Dipoles have the 2 wires going to each leg of the antenna completing the circuit.
Big AM towers use the second wire as a ground plane
But how do handheld rigs transmit and receive with just one wire sticking in the air?
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Your body acts as the ground when using a handheld radio. By holding the radio, you are capacitively coupled to the radio and make the other leg of the antenna. This is one of the reasons to hold the radio in your hand away from your body while using it, rather than using it while attached to a belt clip. (The other reasons pertain to RF safety.)
Of course, you aren't a very good ground system, so you can improve the efficiency of a handheld's antenna by attaching a counterpoise to the radio to be a better ground. There is a product called a "rat tail" designed for this purpose, but you can easily homebrew your own by attaching any handy piece of wire about a quarter wavelength long to the radio's case.
As noted in a comment: further details about adding your own ground/counterpoise to an HT.
If you are using a monopole antenna, when you hold the radio, your body acts as the image of the antenna to make a full dipole. This works for both transmit and receive.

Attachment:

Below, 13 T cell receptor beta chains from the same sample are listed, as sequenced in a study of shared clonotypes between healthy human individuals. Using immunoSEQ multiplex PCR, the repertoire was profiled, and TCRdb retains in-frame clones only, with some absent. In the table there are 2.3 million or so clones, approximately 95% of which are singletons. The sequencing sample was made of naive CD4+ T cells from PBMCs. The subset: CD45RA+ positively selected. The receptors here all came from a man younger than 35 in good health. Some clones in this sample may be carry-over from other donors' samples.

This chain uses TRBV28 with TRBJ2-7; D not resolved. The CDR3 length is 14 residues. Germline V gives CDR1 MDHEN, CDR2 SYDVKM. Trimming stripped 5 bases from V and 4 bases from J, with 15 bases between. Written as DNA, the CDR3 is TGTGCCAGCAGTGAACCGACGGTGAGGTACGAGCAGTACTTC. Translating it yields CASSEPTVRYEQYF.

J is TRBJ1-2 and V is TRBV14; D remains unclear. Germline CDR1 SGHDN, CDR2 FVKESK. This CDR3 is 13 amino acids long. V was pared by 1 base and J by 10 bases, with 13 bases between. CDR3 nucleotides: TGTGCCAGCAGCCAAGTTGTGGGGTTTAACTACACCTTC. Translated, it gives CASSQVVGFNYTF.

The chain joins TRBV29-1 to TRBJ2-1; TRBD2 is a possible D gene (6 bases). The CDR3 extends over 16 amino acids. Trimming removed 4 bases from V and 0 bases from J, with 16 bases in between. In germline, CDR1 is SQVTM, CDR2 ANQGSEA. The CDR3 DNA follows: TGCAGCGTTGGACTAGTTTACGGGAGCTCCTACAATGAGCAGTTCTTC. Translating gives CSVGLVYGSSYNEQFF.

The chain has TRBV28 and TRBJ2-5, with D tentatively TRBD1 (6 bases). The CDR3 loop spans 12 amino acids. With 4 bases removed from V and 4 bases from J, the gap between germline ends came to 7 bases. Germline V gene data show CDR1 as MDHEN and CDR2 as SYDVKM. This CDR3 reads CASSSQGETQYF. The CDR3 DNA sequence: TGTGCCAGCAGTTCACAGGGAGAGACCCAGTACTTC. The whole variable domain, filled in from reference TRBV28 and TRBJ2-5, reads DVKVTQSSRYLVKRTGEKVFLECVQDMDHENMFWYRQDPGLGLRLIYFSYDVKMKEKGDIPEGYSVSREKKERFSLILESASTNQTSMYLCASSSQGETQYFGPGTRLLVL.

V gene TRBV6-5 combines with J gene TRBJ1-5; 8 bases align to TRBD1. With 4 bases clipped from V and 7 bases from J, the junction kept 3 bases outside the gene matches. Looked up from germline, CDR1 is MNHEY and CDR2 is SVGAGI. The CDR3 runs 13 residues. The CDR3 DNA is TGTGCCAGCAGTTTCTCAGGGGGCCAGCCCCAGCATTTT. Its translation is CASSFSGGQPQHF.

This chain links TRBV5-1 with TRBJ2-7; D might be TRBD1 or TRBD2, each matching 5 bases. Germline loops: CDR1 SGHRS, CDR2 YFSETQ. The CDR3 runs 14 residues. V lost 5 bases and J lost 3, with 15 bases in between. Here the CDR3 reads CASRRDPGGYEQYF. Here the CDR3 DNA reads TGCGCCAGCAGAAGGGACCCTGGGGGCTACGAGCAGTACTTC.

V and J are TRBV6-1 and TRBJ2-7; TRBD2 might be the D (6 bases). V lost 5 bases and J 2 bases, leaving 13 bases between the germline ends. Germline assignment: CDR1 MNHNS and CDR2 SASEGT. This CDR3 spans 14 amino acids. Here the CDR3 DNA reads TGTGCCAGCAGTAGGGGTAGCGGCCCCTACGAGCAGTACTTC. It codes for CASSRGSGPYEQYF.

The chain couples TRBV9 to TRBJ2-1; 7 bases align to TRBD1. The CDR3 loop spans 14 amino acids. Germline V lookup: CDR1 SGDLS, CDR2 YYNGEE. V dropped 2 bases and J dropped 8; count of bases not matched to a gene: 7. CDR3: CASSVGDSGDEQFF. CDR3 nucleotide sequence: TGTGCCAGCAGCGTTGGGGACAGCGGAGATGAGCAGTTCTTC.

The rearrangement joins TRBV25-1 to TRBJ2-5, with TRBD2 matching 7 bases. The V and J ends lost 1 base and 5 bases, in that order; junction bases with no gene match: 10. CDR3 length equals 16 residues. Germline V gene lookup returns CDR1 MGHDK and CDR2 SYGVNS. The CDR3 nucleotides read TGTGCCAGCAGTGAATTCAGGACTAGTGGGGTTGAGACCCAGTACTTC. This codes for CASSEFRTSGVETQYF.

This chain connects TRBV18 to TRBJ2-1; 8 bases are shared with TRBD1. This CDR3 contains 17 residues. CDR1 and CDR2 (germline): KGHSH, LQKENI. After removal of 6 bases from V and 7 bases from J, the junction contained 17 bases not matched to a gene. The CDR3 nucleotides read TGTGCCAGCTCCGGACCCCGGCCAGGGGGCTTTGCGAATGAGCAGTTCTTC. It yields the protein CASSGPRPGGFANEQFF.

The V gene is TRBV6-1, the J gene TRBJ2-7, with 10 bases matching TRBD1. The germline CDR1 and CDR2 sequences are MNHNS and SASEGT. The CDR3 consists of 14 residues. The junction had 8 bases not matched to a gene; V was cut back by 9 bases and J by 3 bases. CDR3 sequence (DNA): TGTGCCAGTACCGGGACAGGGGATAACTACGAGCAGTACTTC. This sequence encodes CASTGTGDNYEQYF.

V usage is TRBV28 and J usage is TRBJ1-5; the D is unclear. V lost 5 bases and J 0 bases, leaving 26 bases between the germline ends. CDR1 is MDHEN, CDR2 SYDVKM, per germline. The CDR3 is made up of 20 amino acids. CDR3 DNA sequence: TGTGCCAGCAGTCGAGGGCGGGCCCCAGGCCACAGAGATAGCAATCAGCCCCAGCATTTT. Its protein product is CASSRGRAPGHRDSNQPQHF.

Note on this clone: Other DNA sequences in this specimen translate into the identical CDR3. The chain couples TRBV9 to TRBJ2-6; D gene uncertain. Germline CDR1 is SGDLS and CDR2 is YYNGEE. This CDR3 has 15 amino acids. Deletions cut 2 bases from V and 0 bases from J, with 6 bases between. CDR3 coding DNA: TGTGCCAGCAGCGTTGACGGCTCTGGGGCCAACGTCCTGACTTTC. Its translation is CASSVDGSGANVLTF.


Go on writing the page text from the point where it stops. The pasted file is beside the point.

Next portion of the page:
If you are receiving a strong signal, it doesn't make a lot of difference, but if you have a marginal signal, you will notice that it gets a lot worse if you set the radio down or put it on your backpack. However, if you set it down on a piece of metal, like a metal table, it'll be about as good as when you are holding it, because the radio can capacitively couple to the metal. (It doesn't have to make conductive contact to do this.)
However, if you put an antenna on the radio that is a full dipole, like an end fed half wave whip, a loop, or coax going to a J-pole, you'll find that this matters a lot less.
Similarly, you can add a counterpoise to the monopole and it should help.